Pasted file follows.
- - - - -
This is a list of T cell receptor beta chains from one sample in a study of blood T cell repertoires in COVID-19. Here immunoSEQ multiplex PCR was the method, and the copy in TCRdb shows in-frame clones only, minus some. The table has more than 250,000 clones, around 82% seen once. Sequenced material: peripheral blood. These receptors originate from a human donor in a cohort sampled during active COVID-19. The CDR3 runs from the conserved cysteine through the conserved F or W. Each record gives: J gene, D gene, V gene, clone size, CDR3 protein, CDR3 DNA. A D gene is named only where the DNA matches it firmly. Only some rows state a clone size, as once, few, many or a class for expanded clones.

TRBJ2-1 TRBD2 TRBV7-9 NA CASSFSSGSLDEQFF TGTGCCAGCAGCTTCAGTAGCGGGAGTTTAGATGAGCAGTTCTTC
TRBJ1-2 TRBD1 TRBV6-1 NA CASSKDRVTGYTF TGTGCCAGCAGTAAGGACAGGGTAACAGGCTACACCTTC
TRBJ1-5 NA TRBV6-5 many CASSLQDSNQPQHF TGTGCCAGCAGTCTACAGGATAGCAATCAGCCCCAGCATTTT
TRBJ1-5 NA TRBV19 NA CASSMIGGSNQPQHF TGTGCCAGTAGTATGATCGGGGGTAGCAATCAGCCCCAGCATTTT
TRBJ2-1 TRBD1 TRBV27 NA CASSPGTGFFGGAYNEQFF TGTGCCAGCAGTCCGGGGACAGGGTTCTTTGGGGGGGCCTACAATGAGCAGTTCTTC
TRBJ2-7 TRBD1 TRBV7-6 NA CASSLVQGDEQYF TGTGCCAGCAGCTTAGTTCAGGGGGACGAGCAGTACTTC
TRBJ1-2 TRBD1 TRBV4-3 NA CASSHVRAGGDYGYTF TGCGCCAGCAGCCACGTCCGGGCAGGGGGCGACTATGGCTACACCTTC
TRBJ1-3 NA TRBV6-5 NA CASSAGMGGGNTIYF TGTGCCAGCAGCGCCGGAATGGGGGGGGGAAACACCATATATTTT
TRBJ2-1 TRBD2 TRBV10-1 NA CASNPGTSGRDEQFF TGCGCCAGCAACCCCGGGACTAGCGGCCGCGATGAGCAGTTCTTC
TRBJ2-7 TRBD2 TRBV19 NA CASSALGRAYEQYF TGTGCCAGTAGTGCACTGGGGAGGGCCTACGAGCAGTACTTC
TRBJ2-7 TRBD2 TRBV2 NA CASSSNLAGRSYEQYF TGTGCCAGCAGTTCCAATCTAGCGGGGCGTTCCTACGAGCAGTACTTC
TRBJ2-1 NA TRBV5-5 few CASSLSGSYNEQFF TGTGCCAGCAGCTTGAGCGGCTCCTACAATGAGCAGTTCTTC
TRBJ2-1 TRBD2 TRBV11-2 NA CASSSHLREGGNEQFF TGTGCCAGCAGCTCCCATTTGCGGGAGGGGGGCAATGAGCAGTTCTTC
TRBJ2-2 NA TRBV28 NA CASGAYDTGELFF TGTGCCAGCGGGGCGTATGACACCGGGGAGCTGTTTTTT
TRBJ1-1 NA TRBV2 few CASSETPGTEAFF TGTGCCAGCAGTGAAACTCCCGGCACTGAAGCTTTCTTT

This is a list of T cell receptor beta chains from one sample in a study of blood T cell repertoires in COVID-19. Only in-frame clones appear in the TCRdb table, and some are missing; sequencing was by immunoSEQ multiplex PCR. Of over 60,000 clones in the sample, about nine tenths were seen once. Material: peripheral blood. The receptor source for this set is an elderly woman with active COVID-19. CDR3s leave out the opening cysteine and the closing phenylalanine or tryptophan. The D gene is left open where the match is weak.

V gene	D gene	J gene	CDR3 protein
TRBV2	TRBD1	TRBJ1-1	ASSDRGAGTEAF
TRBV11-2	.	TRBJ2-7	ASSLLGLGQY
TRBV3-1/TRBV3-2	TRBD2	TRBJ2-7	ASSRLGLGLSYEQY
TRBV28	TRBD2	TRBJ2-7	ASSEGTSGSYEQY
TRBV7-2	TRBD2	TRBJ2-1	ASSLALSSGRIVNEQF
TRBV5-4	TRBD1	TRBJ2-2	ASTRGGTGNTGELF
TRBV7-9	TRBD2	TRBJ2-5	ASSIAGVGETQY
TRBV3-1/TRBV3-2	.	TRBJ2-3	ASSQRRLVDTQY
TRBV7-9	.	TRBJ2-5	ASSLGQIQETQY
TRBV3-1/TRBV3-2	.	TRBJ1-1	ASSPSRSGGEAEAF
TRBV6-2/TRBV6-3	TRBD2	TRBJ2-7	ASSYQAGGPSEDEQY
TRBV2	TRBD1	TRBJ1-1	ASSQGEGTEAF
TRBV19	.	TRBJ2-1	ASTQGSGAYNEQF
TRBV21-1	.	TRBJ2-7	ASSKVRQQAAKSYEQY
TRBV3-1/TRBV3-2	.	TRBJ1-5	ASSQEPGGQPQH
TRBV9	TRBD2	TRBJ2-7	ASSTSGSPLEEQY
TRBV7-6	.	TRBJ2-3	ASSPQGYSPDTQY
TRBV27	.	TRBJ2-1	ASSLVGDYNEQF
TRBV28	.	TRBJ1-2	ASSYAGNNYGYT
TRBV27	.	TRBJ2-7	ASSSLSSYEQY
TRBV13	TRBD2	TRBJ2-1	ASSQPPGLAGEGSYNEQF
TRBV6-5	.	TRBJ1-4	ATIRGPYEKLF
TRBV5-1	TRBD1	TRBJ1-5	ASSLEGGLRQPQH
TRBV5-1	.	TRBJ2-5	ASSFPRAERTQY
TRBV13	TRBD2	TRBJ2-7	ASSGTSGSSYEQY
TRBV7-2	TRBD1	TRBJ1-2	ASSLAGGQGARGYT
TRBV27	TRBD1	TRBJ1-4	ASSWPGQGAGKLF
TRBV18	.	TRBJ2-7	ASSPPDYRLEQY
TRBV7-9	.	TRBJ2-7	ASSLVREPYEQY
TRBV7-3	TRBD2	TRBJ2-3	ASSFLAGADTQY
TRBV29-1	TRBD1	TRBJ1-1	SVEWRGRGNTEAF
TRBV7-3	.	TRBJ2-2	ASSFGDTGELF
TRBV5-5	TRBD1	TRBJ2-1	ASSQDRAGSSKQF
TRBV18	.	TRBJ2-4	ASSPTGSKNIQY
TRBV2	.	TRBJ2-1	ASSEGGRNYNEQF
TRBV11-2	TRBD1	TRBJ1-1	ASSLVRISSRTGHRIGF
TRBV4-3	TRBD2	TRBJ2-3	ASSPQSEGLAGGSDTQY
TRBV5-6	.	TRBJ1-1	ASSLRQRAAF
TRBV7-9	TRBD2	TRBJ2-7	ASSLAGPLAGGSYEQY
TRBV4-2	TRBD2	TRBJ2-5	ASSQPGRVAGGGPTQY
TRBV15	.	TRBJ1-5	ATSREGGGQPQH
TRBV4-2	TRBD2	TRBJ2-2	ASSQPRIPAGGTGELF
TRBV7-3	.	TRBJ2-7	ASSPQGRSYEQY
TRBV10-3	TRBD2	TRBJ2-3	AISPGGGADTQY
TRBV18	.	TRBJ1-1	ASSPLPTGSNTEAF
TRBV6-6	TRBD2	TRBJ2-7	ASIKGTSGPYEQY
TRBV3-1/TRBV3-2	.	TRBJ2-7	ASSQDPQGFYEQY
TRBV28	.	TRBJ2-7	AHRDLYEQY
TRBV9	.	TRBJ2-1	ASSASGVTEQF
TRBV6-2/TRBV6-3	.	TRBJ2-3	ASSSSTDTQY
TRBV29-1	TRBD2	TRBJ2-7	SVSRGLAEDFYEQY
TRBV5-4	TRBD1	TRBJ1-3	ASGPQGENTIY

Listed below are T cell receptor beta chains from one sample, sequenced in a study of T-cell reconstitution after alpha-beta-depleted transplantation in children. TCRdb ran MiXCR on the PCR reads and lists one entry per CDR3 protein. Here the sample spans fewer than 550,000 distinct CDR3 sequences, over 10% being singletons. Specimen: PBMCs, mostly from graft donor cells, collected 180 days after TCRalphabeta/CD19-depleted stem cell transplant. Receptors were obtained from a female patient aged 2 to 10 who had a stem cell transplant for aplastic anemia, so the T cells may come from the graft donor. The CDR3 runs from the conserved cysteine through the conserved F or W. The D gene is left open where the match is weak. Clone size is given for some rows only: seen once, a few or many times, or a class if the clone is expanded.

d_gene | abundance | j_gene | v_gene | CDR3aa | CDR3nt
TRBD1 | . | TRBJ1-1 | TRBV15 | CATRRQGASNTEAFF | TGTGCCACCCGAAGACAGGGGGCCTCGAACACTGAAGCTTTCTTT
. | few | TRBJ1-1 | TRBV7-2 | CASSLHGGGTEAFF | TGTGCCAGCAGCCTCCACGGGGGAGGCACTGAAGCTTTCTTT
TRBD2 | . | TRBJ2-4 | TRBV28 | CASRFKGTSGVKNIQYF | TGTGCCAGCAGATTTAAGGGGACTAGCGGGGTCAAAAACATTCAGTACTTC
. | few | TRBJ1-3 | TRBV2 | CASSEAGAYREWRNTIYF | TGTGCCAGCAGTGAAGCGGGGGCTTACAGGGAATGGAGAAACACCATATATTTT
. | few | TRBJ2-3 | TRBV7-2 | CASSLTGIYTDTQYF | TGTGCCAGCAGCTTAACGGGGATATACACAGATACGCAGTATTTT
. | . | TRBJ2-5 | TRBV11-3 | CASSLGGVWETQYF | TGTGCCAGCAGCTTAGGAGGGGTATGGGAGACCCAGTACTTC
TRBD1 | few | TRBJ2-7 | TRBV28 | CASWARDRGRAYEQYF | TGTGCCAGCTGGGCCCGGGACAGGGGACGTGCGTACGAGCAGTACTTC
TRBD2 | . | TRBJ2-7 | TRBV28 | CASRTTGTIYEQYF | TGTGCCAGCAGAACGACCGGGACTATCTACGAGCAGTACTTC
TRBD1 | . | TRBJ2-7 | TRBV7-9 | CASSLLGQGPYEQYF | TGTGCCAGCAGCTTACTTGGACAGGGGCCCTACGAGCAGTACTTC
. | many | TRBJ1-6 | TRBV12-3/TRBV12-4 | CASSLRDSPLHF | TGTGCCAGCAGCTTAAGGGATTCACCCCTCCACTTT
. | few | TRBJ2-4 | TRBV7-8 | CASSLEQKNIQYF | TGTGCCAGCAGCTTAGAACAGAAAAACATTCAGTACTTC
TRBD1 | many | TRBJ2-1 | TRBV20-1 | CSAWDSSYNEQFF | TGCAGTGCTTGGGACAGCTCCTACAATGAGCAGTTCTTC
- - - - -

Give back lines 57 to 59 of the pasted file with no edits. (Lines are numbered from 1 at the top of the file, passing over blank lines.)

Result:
TRBV7-9	TRBD2	TRBJ2-7	ASSLAGPLAGGSYEQY
TRBV4-2	TRBD2	TRBJ2-5	ASSQPGRVAGGGPTQY
TRBV15	.	TRBJ1-5	ATSREGGGQPQH